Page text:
BOFH: Step into my office. Now take a deep breath

A veteran of the bore wars proves very hard to kill

Episode 7 "Oh this takes me back to the early days of ST225s!" the Boss burbles.

I am getting a personally tailored lesson in being careful what I wish for.

On one hand, the PFY and myself wanted a new Boss who at least knew which end of a keyboard he could shove up his arse when he asked for the ability to type Norwegian potato language into a Word document without having to stick his tongue out – but on the other hand, we didn't want some tech-savant who can't have a bowel motion without syncing it with Google Drive.

So we played it safe with the slave traders and checked the box on a burnt-out has-been who's less likely to cause waves than an anorexic high diver with a parachute. Someone whose career is so far behind him he needs the Hubble telescope to look back on it. The IT equivalent of an X-Factor judge, in other words.

The downside to our choice is that we'd forgotten how much of a pain in the arse someone who lives in the shadow of their former glories can be. If I hear one more war story about how they used to assemble bytes by hand from a box of 1s and 0s and then hammer them into a 150-baud serial cable with a mallet I'll be tempted to take the mallet to someone myself...

"He's so dated!" the PFY gasps.

"Of course he is – when he started in IT, pound notes still had a picture of Caesar on the back. In fact, when he started it was just I."

"He predates T," the PFY says, shaking his head.

And the worst part of it all is that telling dull stories about the distant past to the uninterested is a contagious disease. Before I know it, I find myself regaling the Director's PA with the intricacies of converting dot matrix printers to scanners. But as I said, it's contagious, so while I'm banging on about how crap shuttle-mounted digitisers used to be, the PFY segues into scanning technology as a whole and how really it owes a debt of gratitude to the massive table top digitisers of yesteryear.

"Where'd she go?" the PFY asks, after what seems like only moments.

"Home," I say. "It's 10 past 5."

That's the other thing about rambly stories – once you get talking, you lose track of time. If it wasn't for the absence of bum pain you'd think you'd been abducted by aliens.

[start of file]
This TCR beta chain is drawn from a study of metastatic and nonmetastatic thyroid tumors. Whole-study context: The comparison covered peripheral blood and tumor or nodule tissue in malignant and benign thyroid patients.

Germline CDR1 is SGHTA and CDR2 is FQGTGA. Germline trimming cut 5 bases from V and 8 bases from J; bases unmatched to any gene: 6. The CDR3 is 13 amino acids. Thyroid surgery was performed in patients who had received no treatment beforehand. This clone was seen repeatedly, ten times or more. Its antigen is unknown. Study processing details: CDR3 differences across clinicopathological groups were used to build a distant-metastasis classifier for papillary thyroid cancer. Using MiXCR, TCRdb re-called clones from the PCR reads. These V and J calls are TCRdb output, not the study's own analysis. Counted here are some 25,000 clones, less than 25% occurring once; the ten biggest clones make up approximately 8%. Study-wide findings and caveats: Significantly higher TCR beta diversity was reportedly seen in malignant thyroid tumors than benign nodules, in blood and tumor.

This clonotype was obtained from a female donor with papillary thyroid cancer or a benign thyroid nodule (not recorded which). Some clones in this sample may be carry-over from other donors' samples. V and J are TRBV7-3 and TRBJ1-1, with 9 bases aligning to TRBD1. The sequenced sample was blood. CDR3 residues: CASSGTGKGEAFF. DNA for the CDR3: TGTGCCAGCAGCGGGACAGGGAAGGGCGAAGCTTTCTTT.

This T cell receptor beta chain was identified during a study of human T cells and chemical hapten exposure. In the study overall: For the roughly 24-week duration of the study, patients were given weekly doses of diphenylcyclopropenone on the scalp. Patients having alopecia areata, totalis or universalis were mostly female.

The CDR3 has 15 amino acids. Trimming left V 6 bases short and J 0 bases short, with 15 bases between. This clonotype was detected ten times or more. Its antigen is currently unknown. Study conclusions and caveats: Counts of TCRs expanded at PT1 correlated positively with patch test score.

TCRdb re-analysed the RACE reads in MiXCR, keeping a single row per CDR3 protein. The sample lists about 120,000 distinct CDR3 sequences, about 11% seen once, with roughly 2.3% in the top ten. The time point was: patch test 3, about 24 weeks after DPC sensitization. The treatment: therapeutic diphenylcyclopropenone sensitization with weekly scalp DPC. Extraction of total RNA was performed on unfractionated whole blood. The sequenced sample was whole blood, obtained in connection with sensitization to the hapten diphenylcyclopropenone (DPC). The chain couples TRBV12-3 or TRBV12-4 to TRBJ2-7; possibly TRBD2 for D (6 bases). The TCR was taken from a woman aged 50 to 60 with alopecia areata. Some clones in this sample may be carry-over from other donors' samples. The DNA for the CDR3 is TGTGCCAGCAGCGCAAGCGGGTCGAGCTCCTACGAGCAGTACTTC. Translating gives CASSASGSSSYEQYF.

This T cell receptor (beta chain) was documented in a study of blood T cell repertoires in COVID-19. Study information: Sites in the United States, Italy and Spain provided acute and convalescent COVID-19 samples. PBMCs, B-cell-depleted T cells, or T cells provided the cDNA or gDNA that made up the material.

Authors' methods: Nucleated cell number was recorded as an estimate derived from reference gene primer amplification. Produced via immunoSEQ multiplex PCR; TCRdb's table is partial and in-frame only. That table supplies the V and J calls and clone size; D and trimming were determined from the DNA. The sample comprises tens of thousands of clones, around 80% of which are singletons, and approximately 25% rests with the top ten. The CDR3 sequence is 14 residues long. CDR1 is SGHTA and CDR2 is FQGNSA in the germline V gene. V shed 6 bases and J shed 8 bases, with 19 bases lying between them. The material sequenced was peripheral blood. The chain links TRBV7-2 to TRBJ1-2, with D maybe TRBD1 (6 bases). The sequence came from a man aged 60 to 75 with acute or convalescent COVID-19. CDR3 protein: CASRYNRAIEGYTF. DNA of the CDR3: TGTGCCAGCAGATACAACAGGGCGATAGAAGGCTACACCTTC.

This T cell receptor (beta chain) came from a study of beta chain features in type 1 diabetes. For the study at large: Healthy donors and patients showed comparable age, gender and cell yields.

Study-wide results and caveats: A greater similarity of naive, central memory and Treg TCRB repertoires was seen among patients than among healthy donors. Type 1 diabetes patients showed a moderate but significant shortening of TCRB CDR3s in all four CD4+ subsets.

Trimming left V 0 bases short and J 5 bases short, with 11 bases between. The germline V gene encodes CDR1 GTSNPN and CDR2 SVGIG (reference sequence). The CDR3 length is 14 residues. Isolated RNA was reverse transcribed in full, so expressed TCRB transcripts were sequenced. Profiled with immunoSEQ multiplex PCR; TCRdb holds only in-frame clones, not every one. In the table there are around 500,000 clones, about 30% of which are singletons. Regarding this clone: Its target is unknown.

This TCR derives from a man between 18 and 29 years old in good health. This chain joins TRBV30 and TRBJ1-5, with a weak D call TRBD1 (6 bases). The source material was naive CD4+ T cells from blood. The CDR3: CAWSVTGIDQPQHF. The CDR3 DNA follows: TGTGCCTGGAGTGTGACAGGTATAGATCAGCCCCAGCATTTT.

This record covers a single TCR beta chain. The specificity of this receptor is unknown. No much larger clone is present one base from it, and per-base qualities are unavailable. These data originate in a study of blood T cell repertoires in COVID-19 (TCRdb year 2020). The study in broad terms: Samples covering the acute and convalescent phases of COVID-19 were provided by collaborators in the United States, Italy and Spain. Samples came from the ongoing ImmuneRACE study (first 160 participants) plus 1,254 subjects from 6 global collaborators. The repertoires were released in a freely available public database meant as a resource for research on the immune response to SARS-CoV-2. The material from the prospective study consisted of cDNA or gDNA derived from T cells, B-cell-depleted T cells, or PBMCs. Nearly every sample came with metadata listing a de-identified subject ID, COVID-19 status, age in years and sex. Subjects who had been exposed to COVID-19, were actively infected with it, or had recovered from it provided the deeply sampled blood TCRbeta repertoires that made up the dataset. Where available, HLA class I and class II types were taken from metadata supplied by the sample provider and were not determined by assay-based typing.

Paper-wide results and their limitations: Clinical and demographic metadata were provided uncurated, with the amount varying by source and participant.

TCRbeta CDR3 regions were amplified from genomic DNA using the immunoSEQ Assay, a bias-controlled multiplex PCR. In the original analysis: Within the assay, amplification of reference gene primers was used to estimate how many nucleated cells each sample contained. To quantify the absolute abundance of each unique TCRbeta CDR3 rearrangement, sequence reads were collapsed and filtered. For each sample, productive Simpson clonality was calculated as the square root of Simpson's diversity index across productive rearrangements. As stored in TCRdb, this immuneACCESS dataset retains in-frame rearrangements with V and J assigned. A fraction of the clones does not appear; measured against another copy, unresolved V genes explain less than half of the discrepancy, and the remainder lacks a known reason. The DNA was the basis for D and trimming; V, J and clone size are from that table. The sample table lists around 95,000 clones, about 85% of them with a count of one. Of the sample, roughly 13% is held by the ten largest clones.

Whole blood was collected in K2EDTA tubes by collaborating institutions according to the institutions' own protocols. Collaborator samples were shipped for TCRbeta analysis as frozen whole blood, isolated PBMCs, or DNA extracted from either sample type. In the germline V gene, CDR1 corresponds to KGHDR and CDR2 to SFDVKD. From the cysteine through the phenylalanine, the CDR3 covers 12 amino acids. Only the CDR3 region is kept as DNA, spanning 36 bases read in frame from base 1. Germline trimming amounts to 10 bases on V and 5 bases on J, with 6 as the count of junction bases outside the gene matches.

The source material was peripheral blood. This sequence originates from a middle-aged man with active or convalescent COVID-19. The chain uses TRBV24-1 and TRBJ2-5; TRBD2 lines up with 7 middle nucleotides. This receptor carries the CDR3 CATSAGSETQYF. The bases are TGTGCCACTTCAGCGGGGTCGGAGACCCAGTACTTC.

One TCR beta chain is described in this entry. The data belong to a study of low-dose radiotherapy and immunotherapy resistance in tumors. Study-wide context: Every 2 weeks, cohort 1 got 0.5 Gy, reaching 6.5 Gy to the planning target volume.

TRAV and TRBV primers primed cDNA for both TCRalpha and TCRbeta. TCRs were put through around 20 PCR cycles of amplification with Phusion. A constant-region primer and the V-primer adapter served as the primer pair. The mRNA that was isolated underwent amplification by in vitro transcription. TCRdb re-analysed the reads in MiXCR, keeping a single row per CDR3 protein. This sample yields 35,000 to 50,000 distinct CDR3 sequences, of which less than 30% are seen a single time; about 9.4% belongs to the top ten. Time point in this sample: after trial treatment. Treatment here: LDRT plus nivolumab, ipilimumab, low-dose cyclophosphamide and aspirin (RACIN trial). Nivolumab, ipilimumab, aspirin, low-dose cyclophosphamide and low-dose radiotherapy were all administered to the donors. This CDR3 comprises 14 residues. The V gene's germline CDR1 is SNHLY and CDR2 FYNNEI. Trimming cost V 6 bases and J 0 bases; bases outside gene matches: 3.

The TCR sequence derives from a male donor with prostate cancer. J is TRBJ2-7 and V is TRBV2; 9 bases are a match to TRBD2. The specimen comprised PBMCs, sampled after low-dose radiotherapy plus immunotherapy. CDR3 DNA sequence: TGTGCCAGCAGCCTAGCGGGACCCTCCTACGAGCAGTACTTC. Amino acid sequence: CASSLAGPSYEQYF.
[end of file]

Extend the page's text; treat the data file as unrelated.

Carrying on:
"Did she just leave?" the PFY asks.

"I'm guessing she left sometime after you mentioned how you used to digitise pictures on an A0 digitising table from an image thrown on to it from an overhead projector."

"Did I say that?"

"You did. I may have added something about digitising fonts by hand as well. It's easy to get sucked in."

"Not that easy, surely?" the PFY asks "I once went to fix a desktop machine for a bloke whose hobby was wall finishes. HOBBY! He rambled on about stucco for about half an hour!"

"Stucco?"

"I know what you're thinking – you're thinking you could learn all you ever wanted to learn about stucco inside of 15 minutes, including the time it took to stuff the body in a roll of carpet. But it was interesting. When I realised that, I knew I had the disease."

"The disease?"

"Yes, the disease. The inability to realise that a topic is deathly boring."

"Boring?" the Boss asks

"Yeah. Sometimes – like when people talk about data indexing – I can actually feel myself contemplating it. Data indexing! obviously not all extremely boring stuff is interesting. That stuff you were saying about your between-job holidays was golden as a control sample. No-one'd find that interesting."

"That's not a disease!" The Boss says.

"Of course it is! You have it, but you just don't realise it. I think we might have a bit of it too."

"Anyway," The PFY says looking me in the eye. "You've... never seen inside the Computer Room have you?"

"No, as a matter of fact I haven't!" the Boss chuckles – while the PFY waits patiently for my assent.

I nod.

"Well come right in. So it's just your basic server room, you've probably seen millions of them in your time..."

About 10 minutes later the PFY returns with a sweat on.

"That was close!" he gasps "He started talking about changes in rack cooling over the years and how in his day they didn't have racks and... I don't know. I think I completely forgot to press the halon release in my rush to get out of there."

"Then it's lucky we have a remote" I say, pushing a button latching the server room doors override into the lockout position.

... ten minutes later...

"Oh" I say to the PFY as I polish the remote discharge button with my handkerchief. "I think there may have been a terrible accident."

"We should render assistance!" the PFY says, as the doors click back into normal access mode.

"The thing about these old Halon systems is that they used to misfire all the time," the Boss burbles. "And on more than one occasion I've found that the hold-off button wasn't even connected to anything – or worse, was connected to the immediate discharge trigger. Now most of these have been decommissioned, but many of those that are still in service have an isolator valve at the first entrance point to the room - like that one over there. So if you turn that anti-clockwise by a quarter turn..."

...

"Is it morning?" the PFY asks.

Shit.

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